/ 30 March 2011

Le Carré’s wishes to be ignored

British author John le Carré will remain on the shortlist for the biennial Man Booker International Prize despite asking judges to withdraw his name from the list of 13 nominees.

“I am enormously flattered to be named as a finalist of 2011 Man Booker International Prize,” said the creator of spy classics including The Spy Who Came In From the Cold and Tinker, Tailor, Soldier, Spy.

“However, I do not compete for literary prizes and have therefore asked for my name to be withdrawn,” added the 79-year-old in a statement.

But prize organisers said they would ignore his wishes.

“John le Carré’s name will, of course, remain on the list,” said Rick Gekoski, chair of the Man Booker International Prize 2011 judges.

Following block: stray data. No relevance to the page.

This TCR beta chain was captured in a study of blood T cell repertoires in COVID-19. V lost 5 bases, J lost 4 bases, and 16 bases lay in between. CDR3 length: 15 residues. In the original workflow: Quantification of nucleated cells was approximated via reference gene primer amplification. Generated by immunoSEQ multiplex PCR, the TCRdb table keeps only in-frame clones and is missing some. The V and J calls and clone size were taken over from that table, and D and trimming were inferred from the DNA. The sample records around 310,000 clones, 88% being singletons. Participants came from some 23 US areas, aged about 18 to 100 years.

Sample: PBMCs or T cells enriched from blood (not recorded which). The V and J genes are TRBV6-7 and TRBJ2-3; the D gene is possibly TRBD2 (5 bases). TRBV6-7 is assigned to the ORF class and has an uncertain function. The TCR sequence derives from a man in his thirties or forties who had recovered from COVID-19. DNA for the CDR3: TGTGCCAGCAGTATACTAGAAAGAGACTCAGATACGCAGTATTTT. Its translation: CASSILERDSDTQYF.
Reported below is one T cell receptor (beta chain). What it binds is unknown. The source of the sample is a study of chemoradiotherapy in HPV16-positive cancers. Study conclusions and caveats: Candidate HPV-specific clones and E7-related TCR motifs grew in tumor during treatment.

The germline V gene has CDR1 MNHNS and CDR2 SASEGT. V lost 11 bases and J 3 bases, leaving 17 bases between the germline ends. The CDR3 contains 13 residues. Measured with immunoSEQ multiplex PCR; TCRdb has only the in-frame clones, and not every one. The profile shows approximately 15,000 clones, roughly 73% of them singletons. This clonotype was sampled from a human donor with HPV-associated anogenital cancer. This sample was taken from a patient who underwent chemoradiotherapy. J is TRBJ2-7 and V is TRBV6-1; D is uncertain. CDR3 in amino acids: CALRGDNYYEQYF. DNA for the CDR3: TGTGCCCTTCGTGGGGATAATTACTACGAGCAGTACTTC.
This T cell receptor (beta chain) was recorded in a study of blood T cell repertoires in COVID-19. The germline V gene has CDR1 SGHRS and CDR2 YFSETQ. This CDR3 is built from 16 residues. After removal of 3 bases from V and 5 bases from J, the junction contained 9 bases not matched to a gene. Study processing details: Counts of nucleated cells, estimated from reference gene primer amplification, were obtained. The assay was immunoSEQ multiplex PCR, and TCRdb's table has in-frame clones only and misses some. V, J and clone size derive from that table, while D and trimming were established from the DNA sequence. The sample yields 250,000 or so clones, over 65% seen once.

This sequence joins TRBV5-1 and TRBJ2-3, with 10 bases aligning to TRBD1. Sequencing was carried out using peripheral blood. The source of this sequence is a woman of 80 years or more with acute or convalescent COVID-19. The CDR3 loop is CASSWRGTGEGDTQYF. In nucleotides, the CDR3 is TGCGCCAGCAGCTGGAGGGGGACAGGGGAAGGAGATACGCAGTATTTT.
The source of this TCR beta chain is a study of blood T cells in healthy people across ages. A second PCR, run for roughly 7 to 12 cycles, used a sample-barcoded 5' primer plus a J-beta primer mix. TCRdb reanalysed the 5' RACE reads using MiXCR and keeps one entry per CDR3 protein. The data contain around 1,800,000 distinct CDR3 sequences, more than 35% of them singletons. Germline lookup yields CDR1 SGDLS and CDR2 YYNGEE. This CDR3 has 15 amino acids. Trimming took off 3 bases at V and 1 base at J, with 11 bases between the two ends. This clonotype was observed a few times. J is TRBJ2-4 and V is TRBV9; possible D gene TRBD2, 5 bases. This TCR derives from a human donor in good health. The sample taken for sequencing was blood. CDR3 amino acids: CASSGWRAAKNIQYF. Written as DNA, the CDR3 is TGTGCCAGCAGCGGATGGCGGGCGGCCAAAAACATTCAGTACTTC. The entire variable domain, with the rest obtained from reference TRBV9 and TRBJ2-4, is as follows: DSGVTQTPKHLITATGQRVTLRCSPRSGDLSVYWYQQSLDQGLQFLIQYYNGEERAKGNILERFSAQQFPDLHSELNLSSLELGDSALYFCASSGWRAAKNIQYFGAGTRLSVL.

“We are disappointed that he wants to withdraw from further consideration because we are great admirers of his work.”

Body of work
Also on the nominees’ list for the award, the winner of which will be announced in Sydney on May 18, are Philip Roth, Rohinton Mistry and Philip Pullman.

The prize is worth £60 000, and living authors whose works of fiction are either originally in English or generally available in English translation are eligible.

It honours a writer’s body of work as opposed to the annual Man Booker Prize for Fiction which is awarded for a single book.

In 2011, Chinese writers feature in the shortlist for the first time in the form of Wang Anyi, who wrote The Song of Everlasting Sorrow published in 1996, and Su Tong, whose novella Wives and Concubines was the basis of the screenplay for the Oscar-nominated movie Raise the Red Lantern.

Three U.S. authors appear — Roth, Marilynne Robinson and Anne Tyler — and three British — James Kelman, le Carre and Pullman.

Previous winners of the award were Canadian writer Alice Munro (2009), Nigeria’s Chinua Achebe (2007) and Albanian Ismail Kadare, who scooped the inaugural prize in 2005. — Reuters